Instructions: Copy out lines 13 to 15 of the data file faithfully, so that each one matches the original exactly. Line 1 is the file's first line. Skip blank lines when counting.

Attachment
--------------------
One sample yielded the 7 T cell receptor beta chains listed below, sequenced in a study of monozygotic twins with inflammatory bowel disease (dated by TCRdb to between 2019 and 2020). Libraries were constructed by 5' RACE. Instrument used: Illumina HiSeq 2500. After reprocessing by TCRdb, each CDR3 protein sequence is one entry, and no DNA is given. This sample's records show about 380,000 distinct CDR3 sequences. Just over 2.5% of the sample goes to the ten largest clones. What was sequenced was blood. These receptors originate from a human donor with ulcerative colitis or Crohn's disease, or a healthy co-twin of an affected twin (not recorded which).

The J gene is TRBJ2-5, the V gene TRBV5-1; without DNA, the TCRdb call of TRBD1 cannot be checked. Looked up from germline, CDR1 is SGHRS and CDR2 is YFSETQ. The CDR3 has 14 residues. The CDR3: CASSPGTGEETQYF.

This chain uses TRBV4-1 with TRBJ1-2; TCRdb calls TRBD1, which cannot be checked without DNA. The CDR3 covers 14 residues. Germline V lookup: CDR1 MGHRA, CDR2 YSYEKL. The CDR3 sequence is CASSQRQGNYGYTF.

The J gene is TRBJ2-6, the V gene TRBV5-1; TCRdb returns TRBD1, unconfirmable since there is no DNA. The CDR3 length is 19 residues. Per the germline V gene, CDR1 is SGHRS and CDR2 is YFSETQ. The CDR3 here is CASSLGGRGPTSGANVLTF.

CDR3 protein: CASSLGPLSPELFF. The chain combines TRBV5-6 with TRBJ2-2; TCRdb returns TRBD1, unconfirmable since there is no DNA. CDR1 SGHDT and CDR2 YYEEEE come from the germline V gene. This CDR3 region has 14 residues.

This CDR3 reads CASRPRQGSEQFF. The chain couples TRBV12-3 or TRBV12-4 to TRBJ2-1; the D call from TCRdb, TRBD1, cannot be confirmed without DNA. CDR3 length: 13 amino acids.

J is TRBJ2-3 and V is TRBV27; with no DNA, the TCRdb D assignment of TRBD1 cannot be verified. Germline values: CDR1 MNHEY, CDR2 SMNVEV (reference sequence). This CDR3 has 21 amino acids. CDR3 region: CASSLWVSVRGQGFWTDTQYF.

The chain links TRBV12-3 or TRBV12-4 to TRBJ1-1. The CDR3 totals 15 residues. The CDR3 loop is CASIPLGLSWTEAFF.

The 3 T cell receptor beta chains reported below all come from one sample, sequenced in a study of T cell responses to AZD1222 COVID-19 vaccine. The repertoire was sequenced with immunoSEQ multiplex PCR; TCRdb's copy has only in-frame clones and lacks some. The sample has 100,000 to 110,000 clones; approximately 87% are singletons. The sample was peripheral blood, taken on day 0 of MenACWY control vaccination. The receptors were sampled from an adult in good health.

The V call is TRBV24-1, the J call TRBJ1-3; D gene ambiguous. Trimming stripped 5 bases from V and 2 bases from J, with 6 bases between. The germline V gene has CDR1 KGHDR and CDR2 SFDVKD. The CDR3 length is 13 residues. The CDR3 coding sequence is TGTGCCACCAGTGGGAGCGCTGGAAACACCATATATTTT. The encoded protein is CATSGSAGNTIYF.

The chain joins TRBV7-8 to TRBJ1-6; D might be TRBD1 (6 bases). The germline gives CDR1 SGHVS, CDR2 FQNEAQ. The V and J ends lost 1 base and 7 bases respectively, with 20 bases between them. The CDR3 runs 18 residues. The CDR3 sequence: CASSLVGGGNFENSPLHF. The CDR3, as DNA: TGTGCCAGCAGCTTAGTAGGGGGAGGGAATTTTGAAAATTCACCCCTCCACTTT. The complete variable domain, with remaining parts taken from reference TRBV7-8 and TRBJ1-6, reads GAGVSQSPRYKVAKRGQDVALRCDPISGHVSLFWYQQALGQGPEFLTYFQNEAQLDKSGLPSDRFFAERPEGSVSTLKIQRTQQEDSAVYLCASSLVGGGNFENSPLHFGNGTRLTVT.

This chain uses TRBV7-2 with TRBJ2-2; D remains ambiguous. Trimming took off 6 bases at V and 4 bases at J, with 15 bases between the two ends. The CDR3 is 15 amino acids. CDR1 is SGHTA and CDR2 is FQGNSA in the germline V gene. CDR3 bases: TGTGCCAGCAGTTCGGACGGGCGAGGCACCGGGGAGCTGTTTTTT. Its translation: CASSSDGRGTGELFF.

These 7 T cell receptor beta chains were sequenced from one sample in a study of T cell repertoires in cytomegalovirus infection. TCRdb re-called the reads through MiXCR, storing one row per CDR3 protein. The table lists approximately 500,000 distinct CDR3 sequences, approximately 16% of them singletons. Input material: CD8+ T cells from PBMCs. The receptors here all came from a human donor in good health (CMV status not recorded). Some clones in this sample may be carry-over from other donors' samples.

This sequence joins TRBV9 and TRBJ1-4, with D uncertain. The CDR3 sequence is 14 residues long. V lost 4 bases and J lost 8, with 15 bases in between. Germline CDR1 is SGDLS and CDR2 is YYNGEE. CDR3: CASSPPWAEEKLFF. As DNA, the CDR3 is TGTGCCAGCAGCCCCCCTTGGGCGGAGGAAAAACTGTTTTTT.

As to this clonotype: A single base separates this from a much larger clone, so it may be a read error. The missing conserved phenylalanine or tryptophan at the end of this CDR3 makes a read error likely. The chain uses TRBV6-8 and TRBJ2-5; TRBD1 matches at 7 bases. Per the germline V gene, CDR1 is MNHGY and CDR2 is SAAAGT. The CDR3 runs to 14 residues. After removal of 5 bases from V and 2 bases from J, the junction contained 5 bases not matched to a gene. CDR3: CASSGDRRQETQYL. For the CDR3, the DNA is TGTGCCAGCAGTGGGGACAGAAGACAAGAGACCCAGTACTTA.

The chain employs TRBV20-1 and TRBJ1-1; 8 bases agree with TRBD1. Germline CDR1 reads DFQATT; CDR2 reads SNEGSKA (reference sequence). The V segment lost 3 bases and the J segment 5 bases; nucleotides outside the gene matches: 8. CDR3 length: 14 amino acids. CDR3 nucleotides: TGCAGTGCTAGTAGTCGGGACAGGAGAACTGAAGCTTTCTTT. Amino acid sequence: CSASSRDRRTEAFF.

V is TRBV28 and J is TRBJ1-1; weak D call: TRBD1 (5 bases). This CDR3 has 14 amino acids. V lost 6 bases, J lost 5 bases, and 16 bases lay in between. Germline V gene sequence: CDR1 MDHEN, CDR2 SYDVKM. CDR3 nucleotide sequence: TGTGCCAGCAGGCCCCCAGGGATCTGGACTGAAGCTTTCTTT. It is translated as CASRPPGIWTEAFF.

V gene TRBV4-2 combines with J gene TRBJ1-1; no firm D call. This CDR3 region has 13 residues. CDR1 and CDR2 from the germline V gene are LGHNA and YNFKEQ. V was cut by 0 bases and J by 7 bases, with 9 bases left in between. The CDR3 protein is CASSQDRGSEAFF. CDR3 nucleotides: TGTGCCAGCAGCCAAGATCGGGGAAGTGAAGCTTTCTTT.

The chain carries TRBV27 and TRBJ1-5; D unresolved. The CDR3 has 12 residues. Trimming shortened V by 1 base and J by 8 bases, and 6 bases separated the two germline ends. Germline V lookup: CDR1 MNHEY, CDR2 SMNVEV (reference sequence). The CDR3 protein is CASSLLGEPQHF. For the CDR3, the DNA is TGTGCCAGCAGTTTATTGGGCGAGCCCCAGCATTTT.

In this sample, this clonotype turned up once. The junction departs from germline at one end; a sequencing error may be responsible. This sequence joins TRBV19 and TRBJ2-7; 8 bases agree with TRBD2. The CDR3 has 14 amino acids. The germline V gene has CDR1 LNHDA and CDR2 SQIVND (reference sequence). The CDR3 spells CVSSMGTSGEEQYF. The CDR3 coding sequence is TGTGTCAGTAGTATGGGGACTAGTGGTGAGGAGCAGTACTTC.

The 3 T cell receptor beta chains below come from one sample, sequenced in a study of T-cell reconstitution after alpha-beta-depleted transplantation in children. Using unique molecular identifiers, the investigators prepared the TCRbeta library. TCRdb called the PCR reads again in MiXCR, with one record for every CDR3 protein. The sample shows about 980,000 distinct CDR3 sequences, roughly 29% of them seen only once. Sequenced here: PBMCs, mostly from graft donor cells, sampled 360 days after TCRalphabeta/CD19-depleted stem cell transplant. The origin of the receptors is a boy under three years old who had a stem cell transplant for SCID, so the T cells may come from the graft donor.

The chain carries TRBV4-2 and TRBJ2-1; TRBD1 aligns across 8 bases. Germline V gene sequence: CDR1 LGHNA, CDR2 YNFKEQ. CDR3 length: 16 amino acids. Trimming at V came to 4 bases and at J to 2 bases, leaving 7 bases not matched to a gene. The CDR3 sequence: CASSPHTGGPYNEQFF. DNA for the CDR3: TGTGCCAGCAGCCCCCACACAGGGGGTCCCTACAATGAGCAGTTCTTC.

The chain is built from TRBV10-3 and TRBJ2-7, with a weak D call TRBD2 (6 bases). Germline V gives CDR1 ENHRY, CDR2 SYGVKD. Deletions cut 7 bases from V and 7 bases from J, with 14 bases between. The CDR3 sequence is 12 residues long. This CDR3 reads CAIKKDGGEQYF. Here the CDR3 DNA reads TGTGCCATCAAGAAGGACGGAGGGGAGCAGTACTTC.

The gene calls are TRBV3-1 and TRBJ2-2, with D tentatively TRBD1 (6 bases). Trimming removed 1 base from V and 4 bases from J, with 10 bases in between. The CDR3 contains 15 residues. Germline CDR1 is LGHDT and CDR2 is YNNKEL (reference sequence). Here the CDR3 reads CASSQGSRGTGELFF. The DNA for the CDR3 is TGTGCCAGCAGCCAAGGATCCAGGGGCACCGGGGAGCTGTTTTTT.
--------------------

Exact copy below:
These 7 T cell receptor beta chains were sequenced from one sample in a study of T cell repertoires in cytomegalovirus infection. TCRdb re-called the reads through MiXCR, storing one row per CDR3 protein. The table lists approximately 500,000 distinct CDR3 sequences, approximately 16% of them singletons. Input material: CD8+ T cells from PBMCs. The receptors here all came from a human donor in good health (CMV status not recorded). Some clones in this sample may be carry-over from other donors' samples.

This sequence joins TRBV9 and TRBJ1-4, with D uncertain. The CDR3 sequence is 14 residues long. V lost 4 bases and J lost 8, with 15 bases in between. Germline CDR1 is SGDLS and CDR2 is YYNGEE. CDR3: CASSPPWAEEKLFF. As DNA, the CDR3 is TGTGCCAGCAGCCCCCCTTGGGCGGAGGAAAAACTGTTTTTT.

As to this clonotype: A single base separates this from a much larger clone, so it may be a read error. The missing conserved phenylalanine or tryptophan at the end of this CDR3 makes a read error likely. The chain uses TRBV6-8 and TRBJ2-5; TRBD1 matches at 7 bases. Per the germline V gene, CDR1 is MNHGY and CDR2 is SAAAGT. The CDR3 runs to 14 residues. After removal of 5 bases from V and 2 bases from J, the junction contained 5 bases not matched to a gene. CDR3: CASSGDRRQETQYL. For the CDR3, the DNA is TGTGCCAGCAGTGGGGACAGAAGACAAGAGACCCAGTACTTA.